“Lonely was the first flavor I had tasted in my life, and it was always there, hidden inside the crevices of my mouth, reminding me.” Re-reading Elizabeth Strout’s breathtakingly exquisite novel My Name is Lucy Barton in preparation for seeing the theatrical adaptation—directed by Richard Eyre and starring Laura Linney in her British stage debut at London’s new Bridge Theatre—I found myself knocked sideways by these lines. Strout’s titular protagonist-narrator is a writer whose existence has been defined by a loneliness so acute it can only really be understood as a chronic disability. Fitting, then, that the narrative Lucy tells as she looks back on her life pivots on a period of serious illness. “There was a time, and it was many years ago now,” she begins her story, “when I had to stay in a hospital for almost nine weeks.” This was in Manhattan in the 1980s, due to complications following what should have been a routine appendectomy. At the heart of the experience is the five days Lucy’s all but estranged mother spent sitting vigil by her daughter’s bedside.
My Name is Lucy Barton is a story about the harrowing legacy of poverty and abuse. Despite having left the world of her childhood behind—she escaped her impoverished life in the small rural town of Amgash, Illinois where she was born and raised, first to college, and thereafter to New York City, where she married and had children, going on to become a writer—as Lucy’s story unfurls, we learn that the punishing ostracization she endured as a child was the defining experience of her life. Hers was a childhood spent “friendless” and “scorned,” her family looked down upon because they were so poor and often so strange. Life at home was no easier, neither of her parents were able to express the love their children so clearly needed, and Lucy and her siblings lived in fear of the abuse they periodically suffered at the hands of their mentally disturbed father, a man left traumatized by his experiences as a soldier in WWII. This early deprivation has long-lasting effects. As an adult, Lucy’s less able to make meaningful connections with those around her, and all the more sensitive to the smallest acts of kindness.
The thrust stage, surrounded by the audience on three sides, is bare but for a single neatly made hospital bed, bedside bureau, and lone hospital armchair. Such static, understated minimalism sits in sharp contrast to the innovative use of the same space employed in the theatre’s much lauded recent production, Nicholas Hytner’s Julius Caesar, in which the stage flooded over into the stalls, the standing audience therein part of the action. There’s no such activity in this performance. Linney as Lucy Barton is the only cast member, the play a ninety-minute soliloquy. The only props are a jug of water and a glass—which Linney sipped only once during what must be an exhausting performance—and a magazine.
The wall behind her—three white rectangles of increasing size, each laid on top of the other—is a makeshift screen for kaleidoscopic video projections, illustrative backdrops for the various scenes from her life that Lucy recalls. A row of brownstones shimmers into focus when she speaks about the apartment that she shared with her husband and their two small daughters. Gently undulating rows of corn, as far as the eye can see, or a lone tree on an otherwise deserted prairie emerge when she reminisces about Amgash, along with the dark, dirt-streaked interior of the truck her parents used to lock her inside. Most memorable, though, is the play’s opening image of the window in the hospital room, through which we see a rendering of the Manhattan skyline, the Chrysler Building looming large—evocative of one of Edward Hopper’s famous cityscapes, “the signature images of isolation in the city,” as the writer Olivia Laing described the artist’s now iconic scenes in her own haunting study, The Lonely City: Adventures in the Art of Being Alone. Linney’s entrance transforms the composition into an imaginary lost Hopper oil, Hospital Room.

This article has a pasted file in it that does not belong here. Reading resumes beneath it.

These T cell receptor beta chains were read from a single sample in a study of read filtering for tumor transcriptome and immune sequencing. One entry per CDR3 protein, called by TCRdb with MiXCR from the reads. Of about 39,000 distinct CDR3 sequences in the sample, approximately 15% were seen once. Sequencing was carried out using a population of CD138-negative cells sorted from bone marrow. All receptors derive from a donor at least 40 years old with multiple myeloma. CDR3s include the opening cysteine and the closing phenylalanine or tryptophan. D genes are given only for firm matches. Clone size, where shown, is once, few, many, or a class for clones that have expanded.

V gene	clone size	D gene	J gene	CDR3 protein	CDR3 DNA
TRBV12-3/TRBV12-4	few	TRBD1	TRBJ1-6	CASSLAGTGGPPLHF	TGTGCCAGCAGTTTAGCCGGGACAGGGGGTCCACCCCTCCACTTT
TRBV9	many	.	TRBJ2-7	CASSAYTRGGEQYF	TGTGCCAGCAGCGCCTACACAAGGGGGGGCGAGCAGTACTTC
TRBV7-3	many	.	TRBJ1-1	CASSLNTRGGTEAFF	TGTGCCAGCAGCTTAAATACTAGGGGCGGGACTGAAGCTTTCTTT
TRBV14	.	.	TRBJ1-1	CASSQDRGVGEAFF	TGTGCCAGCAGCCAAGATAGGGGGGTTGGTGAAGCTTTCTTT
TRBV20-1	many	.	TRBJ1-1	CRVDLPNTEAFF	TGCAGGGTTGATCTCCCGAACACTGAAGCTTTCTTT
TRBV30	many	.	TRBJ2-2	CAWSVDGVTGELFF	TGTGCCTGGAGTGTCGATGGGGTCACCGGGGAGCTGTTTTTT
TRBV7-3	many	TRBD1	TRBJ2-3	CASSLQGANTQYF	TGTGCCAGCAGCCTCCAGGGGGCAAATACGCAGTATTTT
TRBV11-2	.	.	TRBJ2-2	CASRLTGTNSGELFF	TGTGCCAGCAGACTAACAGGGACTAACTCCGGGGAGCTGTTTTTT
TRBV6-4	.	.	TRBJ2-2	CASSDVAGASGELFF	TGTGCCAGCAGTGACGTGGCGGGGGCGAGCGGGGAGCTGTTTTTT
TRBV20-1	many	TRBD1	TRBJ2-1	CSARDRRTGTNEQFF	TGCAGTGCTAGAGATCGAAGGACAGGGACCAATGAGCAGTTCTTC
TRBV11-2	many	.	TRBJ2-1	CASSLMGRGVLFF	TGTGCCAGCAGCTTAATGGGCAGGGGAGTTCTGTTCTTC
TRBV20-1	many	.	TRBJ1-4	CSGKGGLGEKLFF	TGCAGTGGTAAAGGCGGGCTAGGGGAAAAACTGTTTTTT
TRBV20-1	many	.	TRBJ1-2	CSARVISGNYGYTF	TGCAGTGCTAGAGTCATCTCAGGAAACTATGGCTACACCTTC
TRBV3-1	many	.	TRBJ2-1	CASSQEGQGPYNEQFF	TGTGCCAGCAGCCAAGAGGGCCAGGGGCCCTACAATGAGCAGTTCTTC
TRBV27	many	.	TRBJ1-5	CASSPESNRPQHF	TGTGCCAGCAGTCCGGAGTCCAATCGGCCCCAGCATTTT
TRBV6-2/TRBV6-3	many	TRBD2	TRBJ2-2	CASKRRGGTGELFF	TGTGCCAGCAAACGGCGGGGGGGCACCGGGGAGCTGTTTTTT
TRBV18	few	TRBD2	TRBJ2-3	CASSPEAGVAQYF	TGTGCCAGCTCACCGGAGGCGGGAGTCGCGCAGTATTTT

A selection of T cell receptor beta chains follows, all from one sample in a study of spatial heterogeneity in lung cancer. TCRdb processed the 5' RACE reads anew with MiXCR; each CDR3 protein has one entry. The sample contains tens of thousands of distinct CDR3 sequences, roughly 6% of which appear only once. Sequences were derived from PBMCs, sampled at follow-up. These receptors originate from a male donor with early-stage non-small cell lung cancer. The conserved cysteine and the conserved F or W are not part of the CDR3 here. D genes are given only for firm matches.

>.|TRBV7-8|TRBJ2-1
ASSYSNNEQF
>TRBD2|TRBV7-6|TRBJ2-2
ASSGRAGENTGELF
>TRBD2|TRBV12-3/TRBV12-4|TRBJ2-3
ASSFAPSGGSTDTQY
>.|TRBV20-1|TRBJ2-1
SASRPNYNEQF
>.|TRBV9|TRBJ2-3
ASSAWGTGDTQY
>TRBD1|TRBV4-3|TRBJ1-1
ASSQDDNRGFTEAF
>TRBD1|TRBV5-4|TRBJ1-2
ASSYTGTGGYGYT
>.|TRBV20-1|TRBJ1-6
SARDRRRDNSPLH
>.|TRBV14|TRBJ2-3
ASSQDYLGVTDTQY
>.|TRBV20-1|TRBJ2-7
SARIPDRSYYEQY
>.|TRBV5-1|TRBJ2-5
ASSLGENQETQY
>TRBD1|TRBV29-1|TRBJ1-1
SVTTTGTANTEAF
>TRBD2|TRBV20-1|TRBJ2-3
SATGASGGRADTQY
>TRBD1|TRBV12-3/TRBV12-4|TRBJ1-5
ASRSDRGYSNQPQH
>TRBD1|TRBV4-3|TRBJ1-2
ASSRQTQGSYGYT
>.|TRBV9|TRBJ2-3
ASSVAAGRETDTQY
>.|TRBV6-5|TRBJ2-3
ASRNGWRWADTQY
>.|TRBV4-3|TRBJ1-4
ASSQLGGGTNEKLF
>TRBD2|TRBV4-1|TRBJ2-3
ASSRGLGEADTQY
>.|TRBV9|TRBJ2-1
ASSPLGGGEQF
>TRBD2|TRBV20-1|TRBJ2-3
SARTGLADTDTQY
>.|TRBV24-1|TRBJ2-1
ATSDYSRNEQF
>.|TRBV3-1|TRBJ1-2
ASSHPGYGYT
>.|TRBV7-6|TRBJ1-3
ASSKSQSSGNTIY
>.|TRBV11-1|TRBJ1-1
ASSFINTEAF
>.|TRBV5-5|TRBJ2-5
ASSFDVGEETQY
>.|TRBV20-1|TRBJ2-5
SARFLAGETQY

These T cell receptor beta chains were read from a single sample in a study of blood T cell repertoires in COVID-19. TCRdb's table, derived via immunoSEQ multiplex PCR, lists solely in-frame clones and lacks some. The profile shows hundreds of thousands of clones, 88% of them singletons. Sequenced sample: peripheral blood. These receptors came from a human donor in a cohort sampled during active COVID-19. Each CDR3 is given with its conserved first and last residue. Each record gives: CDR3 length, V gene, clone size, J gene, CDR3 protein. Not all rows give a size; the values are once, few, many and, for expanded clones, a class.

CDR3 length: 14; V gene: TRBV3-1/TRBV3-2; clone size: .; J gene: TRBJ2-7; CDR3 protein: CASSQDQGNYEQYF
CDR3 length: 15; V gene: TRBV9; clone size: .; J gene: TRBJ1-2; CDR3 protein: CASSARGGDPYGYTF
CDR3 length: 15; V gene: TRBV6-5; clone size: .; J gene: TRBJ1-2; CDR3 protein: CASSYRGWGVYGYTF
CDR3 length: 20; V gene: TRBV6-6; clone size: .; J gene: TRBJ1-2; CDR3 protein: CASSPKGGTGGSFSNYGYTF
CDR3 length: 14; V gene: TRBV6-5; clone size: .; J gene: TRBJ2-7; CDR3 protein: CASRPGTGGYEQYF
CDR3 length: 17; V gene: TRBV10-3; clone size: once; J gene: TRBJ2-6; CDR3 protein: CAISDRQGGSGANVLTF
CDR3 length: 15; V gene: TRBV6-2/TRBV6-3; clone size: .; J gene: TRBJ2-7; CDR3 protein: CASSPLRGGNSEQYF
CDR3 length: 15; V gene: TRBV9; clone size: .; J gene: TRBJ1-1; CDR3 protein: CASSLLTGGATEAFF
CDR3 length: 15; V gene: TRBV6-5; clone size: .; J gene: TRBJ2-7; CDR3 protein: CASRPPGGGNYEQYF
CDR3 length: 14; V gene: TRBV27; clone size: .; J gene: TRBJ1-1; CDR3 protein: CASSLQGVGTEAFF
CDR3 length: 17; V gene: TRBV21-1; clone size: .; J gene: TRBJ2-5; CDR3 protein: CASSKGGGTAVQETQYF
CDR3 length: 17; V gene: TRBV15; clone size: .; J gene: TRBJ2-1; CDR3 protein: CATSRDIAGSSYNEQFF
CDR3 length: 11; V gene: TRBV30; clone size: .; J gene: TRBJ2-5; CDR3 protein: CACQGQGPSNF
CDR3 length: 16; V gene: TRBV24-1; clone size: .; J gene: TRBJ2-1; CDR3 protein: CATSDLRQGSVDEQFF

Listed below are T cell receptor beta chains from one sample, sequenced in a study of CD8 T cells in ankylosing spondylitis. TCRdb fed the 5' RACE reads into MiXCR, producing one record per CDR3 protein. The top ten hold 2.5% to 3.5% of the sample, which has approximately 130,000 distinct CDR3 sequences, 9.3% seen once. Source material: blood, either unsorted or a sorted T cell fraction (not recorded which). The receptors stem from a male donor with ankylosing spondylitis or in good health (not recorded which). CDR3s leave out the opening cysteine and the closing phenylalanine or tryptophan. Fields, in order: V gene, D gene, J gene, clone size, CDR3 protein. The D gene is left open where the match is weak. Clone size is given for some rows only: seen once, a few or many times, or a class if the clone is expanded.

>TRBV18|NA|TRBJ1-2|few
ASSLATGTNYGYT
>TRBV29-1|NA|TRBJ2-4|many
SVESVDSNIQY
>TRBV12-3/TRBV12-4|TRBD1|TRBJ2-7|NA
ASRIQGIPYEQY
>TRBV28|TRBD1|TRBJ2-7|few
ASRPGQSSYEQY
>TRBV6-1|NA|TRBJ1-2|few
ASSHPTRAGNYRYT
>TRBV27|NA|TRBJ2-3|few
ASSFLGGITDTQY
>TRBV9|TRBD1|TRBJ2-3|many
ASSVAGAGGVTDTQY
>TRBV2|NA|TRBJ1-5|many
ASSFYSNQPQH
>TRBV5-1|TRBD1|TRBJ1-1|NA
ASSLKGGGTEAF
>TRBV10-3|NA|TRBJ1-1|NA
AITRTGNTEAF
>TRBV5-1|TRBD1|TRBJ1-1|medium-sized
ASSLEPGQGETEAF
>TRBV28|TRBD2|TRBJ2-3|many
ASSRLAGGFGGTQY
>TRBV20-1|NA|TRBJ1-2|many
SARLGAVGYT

It’s revealing that one of the earliest connections Laing makes in her book is between loneliness and illness. “Like depression, like melancholy or restlessness,” she explains, loneliness “is subject too to pathologisation, to being considered a disease.” Lucy’s condition remains enigmatic. “No one could isolate any bacteria or figure out what had gone wrong,” she explains towards the beginning of her story. She runs fevers, internal blockages are suspected, she has no appetite, can’t keep food down, and thus loses a concerning amount of weight. Yet the tests come back negative, the scans are inconclusive. Undiagnosed, she’s a medical mystery.
It’s impossible not to wonder whether such a troubling array of seemingly inexplicable physical symptoms could be rooted in a psychological cause. The temptation is to diagnose the disease from which she’s suffering as that of loneliness itself. In The Lonely City, describing her own nomadic interlude spent in various solitary Manhattan sublets, “inhabiting loneliness on a daily basis,” Laing experiences her own unsettling physical decline: “I stopped eating very much and my hair fell out and lay noticeably on the wooden floor, adding to my disquiet.” In an act of apparent kindness that’s actually a sentence of solitary confinement, Lucy’s husband, uncomfortable around sick people himself, pays for his wife to have a private room. No wonder she takes so long to get well.